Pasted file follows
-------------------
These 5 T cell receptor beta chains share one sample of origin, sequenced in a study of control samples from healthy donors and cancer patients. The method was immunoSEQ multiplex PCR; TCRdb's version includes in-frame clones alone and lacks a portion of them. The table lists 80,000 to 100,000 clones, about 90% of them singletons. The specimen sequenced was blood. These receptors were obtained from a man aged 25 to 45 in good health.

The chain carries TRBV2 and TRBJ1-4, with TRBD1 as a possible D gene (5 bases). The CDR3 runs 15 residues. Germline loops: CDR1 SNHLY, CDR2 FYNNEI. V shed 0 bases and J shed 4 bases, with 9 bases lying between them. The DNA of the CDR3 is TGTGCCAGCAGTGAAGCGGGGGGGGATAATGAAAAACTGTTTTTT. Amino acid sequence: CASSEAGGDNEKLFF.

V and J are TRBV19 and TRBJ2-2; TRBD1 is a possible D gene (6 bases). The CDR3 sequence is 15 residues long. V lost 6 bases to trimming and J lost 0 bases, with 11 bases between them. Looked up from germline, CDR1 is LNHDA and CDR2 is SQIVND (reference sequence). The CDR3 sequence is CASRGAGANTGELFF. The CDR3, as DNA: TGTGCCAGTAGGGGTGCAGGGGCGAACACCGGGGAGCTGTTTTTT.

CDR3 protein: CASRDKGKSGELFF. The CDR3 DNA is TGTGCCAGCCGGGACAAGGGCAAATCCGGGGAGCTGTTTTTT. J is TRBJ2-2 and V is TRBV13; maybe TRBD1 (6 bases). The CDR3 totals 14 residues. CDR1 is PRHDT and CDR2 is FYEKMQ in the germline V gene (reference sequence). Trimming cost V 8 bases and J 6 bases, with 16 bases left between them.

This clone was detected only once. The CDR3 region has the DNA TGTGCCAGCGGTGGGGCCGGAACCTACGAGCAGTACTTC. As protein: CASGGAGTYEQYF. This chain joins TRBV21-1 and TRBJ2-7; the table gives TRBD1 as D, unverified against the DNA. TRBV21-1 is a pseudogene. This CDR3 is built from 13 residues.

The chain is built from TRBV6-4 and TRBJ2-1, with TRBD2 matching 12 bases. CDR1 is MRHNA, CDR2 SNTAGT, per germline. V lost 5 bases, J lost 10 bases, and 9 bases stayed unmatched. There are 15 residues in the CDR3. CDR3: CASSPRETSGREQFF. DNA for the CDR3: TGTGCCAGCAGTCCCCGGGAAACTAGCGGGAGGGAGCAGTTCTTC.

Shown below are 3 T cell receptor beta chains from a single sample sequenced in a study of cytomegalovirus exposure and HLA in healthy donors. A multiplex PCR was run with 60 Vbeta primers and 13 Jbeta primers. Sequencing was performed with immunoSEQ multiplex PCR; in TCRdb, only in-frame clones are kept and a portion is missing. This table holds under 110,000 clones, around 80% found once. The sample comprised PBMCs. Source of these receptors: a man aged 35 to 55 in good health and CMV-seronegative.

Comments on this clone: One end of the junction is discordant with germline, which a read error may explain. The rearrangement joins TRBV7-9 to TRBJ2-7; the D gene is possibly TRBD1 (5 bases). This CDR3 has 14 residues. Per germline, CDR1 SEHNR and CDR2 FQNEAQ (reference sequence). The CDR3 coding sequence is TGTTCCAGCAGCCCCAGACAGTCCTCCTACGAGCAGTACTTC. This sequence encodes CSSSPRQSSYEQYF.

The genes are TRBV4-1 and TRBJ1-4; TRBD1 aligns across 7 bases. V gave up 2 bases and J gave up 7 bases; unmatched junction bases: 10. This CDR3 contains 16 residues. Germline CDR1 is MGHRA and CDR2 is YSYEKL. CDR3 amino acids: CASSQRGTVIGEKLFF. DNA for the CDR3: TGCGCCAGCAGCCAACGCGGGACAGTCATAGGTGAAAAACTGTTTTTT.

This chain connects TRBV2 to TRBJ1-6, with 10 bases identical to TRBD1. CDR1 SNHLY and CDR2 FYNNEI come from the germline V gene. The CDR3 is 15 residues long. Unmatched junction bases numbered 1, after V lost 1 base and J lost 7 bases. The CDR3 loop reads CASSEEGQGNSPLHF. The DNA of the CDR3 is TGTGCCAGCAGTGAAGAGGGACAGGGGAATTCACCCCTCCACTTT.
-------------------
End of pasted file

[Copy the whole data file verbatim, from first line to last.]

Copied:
These 5 T cell receptor beta chains share one sample of origin, sequenced in a study of control samples from healthy donors and cancer patients. The method was immunoSEQ multiplex PCR; TCRdb's version includes in-frame clones alone and lacks a portion of them. The table lists 80,000 to 100,000 clones, about 90% of them singletons. The specimen sequenced was blood. These receptors were obtained from a man aged 25 to 45 in good health.

The chain carries TRBV2 and TRBJ1-4, with TRBD1 as a possible D gene (5 bases). The CDR3 runs 15 residues. Germline loops: CDR1 SNHLY, CDR2 FYNNEI. V shed 0 bases and J shed 4 bases, with 9 bases lying between them. The DNA of the CDR3 is TGTGCCAGCAGTGAAGCGGGGGGGGATAATGAAAAACTGTTTTTT. Amino acid sequence: CASSEAGGDNEKLFF.

V and J are TRBV19 and TRBJ2-2; TRBD1 is a possible D gene (6 bases). The CDR3 sequence is 15 residues long. V lost 6 bases to trimming and J lost 0 bases, with 11 bases between them. Looked up from germline, CDR1 is LNHDA and CDR2 is SQIVND (reference sequence). The CDR3 sequence is CASRGAGANTGELFF. The CDR3, as DNA: TGTGCCAGTAGGGGTGCAGGGGCGAACACCGGGGAGCTGTTTTTT.

CDR3 protein: CASRDKGKSGELFF. The CDR3 DNA is TGTGCCAGCCGGGACAAGGGCAAATCCGGGGAGCTGTTTTTT. J is TRBJ2-2 and V is TRBV13; maybe TRBD1 (6 bases). The CDR3 totals 14 residues. CDR1 is PRHDT and CDR2 is FYEKMQ in the germline V gene (reference sequence). Trimming cost V 8 bases and J 6 bases, with 16 bases left between them.

This clone was detected only once. The CDR3 region has the DNA TGTGCCAGCGGTGGGGCCGGAACCTACGAGCAGTACTTC. As protein: CASGGAGTYEQYF. This chain joins TRBV21-1 and TRBJ2-7; the table gives TRBD1 as D, unverified against the DNA. TRBV21-1 is a pseudogene. This CDR3 is built from 13 residues.

The chain is built from TRBV6-4 and TRBJ2-1, with TRBD2 matching 12 bases. CDR1 is MRHNA, CDR2 SNTAGT, per germline. V lost 5 bases, J lost 10 bases, and 9 bases stayed unmatched. There are 15 residues in the CDR3. CDR3: CASSPRETSGREQFF. DNA for the CDR3: TGTGCCAGCAGTCCCCGGGAAACTAGCGGGAGGGAGCAGTTCTTC.

Shown below are 3 T cell receptor beta chains from a single sample sequenced in a study of cytomegalovirus exposure and HLA in healthy donors. A multiplex PCR was run with 60 Vbeta primers and 13 Jbeta primers. Sequencing was performed with immunoSEQ multiplex PCR; in TCRdb, only in-frame clones are kept and a portion is missing. This table holds under 110,000 clones, around 80% found once. The sample comprised PBMCs. Source of these receptors: a man aged 35 to 55 in good health and CMV-seronegative.

Comments on this clone: One end of the junction is discordant with germline, which a read error may explain. The rearrangement joins TRBV7-9 to TRBJ2-7; the D gene is possibly TRBD1 (5 bases). This CDR3 has 14 residues. Per germline, CDR1 SEHNR and CDR2 FQNEAQ (reference sequence). The CDR3 coding sequence is TGTTCCAGCAGCCCCAGACAGTCCTCCTACGAGCAGTACTTC. This sequence encodes CSSSPRQSSYEQYF.

The genes are TRBV4-1 and TRBJ1-4; TRBD1 aligns across 7 bases. V gave up 2 bases and J gave up 7 bases; unmatched junction bases: 10. This CDR3 contains 16 residues. Germline CDR1 is MGHRA and CDR2 is YSYEKL. CDR3 amino acids: CASSQRGTVIGEKLFF. DNA for the CDR3: TGCGCCAGCAGCCAACGCGGGACAGTCATAGGTGAAAAACTGTTTTTT.

This chain connects TRBV2 to TRBJ1-6, with 10 bases identical to TRBD1. CDR1 SNHLY and CDR2 FYNNEI come from the germline V gene. The CDR3 is 15 residues long. Unmatched junction bases numbered 1, after V lost 1 base and J lost 7 bases. The CDR3 loop reads CASSEEGQGNSPLHF. The DNA of the CDR3 is TGTGCCAGCAGTGAAGAGGGACAGGGGAATTCACCCCTCCACTTT.